THE AUTHORS OF THE LIVES OF ST. GENGULPHUS
We have briefly stated these things as a tribute to that most holy martyr, the Lord Gengulphus, considering it disgraceful that the light of so good and great a man should remain concealed under the bushel of silence. [Vita I]
The Author of Vita I
Vita I is an anonymous work, and its author gives away little about his identity. The very fact of the work’s composition and learning suggests that the author was probably a priest or a monk. Beyond that we must look for such clues as are presented in the text itself.
Unlike Hroswitha the author of Vita I reveals specific local knowledge on several occasions. He describes, for example, the characteristic open countryside of Champagne as if from personal knowledge. Likewise he appears to be familiar with the forested tracts in the region of Varennes sur Amance. When describing the miraculous arrival of the spring at Varennes, he makes the observation that this spring was free from the characteristic cloudiness which affected other springs in that locality. We might therefore guess that the author lived in a place sufficiently near to Champagne and to Varennes for him to have some knowledge of those areas, yet whose audience was sufficiently ignorant of them to have need of his descriptions.
The author speaks twice about the Viking incursions which troubled the land throughout the C9th, and which continued until 911 when Charles the Simple ceded them territory around Rouen – the basis of the future Normandy. Although he speaks of these raids as past events, he describes the loss of life, the fear, and the disruption so graphically as to suggest that he must have had, at the furthest remove, immediate personal contact with victims of those events. The regret with which he twice mentions the loss of books during this troubled period strongly suggests that he was thinking about monastic libraries, and that he himself was probably a monk who wrote in the early decades of the C10th.
This string of guesses does not narrow our field very much, but it may be of significance that amongst the most prominent victims of Viking savagery were the monks of Noirmoutier, whose long wanderings up the Loire would eventually lead them to found, in the year 875, a new and permanent home at the abbey of St Philibert in the Burgundian town of Tournus – a place well away from Varennes or the borders of Champagne, but in an area of Burgundy where a continuing interest in St Gengulph is attested by two ancient dedications at St Gengoux de Scissé (noted in 801 – about 40 years after the Saint’s death and over 200 kilometers from his home) and at St Gengoux le National. These two locations are about 20 kilometers from each other.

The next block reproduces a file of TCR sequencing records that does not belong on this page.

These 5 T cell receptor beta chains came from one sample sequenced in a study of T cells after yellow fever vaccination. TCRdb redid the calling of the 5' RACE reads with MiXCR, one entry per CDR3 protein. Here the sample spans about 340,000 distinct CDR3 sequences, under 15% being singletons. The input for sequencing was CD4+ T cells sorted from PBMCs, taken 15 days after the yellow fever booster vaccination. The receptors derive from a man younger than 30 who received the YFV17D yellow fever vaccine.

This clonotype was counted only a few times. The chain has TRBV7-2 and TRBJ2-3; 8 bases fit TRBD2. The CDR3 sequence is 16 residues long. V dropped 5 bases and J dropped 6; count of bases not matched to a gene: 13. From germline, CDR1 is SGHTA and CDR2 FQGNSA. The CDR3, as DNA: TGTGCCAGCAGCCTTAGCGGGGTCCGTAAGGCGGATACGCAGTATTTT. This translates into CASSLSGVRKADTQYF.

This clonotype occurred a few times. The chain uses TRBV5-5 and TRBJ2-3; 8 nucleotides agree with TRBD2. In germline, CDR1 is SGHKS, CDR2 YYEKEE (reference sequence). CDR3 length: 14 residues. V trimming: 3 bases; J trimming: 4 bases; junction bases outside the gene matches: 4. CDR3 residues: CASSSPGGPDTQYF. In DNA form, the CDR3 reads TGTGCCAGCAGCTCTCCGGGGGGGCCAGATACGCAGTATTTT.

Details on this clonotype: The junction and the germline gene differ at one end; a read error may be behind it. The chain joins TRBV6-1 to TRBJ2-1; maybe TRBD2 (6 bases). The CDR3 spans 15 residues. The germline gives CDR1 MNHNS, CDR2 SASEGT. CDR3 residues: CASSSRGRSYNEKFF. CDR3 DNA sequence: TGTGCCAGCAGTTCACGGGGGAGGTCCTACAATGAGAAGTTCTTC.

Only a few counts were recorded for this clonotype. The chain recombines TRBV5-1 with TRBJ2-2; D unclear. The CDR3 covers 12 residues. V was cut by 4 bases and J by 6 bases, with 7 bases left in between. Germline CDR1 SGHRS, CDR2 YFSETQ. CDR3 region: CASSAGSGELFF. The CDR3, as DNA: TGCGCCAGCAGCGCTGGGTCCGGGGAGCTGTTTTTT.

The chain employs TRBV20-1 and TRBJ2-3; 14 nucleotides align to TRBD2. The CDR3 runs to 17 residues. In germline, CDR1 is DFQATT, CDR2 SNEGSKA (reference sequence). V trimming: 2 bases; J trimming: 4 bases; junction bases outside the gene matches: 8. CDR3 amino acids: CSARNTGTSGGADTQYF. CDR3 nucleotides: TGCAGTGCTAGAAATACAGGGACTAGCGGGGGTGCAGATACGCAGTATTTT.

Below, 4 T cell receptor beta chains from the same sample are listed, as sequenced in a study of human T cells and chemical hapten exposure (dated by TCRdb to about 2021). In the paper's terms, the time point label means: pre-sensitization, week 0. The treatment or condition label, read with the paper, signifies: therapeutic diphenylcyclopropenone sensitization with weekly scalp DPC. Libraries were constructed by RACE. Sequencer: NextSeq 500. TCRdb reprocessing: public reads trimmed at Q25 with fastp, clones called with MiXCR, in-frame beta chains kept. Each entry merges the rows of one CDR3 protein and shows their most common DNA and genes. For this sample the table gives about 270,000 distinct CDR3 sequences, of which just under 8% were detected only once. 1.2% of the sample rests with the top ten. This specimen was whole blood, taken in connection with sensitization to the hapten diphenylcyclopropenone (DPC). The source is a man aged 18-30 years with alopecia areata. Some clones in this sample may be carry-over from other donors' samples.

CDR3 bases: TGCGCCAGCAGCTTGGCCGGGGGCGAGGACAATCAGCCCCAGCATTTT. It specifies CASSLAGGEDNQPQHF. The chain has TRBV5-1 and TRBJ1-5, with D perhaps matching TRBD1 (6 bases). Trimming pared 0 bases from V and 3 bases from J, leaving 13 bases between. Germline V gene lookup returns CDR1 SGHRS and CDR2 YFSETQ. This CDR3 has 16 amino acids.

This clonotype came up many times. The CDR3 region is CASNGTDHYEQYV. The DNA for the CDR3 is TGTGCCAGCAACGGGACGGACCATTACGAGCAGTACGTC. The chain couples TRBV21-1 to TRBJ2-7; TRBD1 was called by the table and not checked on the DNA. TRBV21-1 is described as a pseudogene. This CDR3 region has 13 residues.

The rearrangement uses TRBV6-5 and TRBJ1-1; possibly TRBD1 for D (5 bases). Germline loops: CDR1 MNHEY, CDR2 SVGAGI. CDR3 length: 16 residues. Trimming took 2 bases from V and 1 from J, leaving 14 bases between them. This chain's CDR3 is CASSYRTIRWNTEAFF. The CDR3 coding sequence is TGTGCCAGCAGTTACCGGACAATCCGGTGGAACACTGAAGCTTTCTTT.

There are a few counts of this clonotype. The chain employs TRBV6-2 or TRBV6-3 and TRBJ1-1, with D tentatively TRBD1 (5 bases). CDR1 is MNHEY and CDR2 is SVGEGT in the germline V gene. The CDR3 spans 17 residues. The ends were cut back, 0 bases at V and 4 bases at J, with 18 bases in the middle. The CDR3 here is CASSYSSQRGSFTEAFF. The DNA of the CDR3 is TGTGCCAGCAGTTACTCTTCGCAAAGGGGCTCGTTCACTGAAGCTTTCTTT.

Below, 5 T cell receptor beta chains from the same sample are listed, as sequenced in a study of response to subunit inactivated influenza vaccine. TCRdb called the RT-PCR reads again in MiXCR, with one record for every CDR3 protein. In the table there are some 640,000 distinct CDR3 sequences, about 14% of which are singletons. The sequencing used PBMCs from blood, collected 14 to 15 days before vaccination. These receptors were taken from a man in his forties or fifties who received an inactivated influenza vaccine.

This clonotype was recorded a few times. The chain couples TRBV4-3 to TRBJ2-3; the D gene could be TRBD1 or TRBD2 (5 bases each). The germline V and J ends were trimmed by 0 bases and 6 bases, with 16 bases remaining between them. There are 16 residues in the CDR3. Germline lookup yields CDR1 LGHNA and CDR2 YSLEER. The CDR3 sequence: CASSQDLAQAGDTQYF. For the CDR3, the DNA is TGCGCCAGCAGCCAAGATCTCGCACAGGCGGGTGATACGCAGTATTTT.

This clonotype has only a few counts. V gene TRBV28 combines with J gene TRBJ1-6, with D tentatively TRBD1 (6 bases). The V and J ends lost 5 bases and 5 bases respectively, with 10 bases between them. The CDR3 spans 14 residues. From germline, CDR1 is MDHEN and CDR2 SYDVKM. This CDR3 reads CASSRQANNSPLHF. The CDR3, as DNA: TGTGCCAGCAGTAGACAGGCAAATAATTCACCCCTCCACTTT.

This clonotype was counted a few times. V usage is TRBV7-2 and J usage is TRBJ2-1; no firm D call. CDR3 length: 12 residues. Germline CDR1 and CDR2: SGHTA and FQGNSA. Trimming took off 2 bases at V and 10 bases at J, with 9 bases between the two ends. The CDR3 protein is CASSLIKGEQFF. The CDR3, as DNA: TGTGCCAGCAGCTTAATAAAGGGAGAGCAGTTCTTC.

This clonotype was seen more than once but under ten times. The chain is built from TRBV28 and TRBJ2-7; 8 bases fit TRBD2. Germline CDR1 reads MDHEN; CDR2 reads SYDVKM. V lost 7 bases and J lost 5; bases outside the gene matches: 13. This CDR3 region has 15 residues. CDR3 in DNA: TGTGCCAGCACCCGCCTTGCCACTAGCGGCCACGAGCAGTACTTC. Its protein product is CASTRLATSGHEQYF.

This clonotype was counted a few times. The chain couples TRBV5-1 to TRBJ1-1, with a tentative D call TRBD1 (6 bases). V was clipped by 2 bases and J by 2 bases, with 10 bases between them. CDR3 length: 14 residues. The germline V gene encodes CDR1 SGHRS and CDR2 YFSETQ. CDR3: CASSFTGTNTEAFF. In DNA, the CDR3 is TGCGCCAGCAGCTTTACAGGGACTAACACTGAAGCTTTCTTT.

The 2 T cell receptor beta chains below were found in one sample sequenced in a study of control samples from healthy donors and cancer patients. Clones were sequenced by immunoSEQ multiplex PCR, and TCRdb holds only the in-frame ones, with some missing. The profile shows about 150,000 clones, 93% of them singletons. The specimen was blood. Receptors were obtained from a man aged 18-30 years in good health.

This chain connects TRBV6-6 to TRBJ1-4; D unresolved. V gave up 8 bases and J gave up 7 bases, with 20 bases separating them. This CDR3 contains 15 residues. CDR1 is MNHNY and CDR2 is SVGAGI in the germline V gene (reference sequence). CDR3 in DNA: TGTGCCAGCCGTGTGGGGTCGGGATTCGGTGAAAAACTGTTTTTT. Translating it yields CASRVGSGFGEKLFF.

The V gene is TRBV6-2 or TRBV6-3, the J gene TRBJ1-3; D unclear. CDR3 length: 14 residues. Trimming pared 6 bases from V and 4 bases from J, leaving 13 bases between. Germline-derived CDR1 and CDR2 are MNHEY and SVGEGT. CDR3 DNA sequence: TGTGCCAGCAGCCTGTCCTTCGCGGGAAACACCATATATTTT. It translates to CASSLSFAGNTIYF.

Hroswitha of Gandersheim
Also known as Hrosvit, Hrotsvit, and Hrotswitha
Hroswitha (ca 935 – post ca 975, likely ca 1000), unlike the author of Vita I, is a known and indeed celebrated figure. The date and place of her birth are unknown, but from her membership of the Benedictine abbey of Gandersheim it can safely be deduced that she was from a noble background.
The abbey of St Mary in Gandersheim, in what is now Lower Saxony, was founded in 852 as a community of canonesses – that is to say, its members lived a communal life under a religious rule, but were not bound to the monastic life by permanent vows. Membership of this privileged foundation was restricted to women of noble birth. The abbey, situated in what was in the C10th one of the most prosperous and important towns in Saxony, enjoyed close links with the royal court and was at that period an influential centre of learning. The abbey also served as a school for daughters of the nobility and it is not unlikely that Hroswitha received her education here. During Hroswitha’s time the community was governed by the abbess Gerberga II, the niece of Otto I.
Hroswitha was a woman of considerable worldly knowledge and intellectual ability who came to be known, through the literary works that she produced at Gandersheim, as a significant Christian poet and a dramatist of great originality. She was a significant figure in the revival of art and learning known as the ‘Ottonian renaissance’, and it is clear from her writings that she had access to the highest levels of classical learning which were available to her age. Her works, written in Latin with the encouragement of abbess Gerberga, were divided by her into three parts: a Book of Legends; a Book of Drama; and a history of Otto I entitled Gesta Ottonis.
The Passion of St Gengulph the Martyr is one of the eight religious stories narrated in dactylic hexameters which make up her Book of Legends. It is not known precisely when she wrote this work, but its composition can be placed shortly after the translation of the relics of St Gengulph from Varennes to Toul, which took place about the year 975.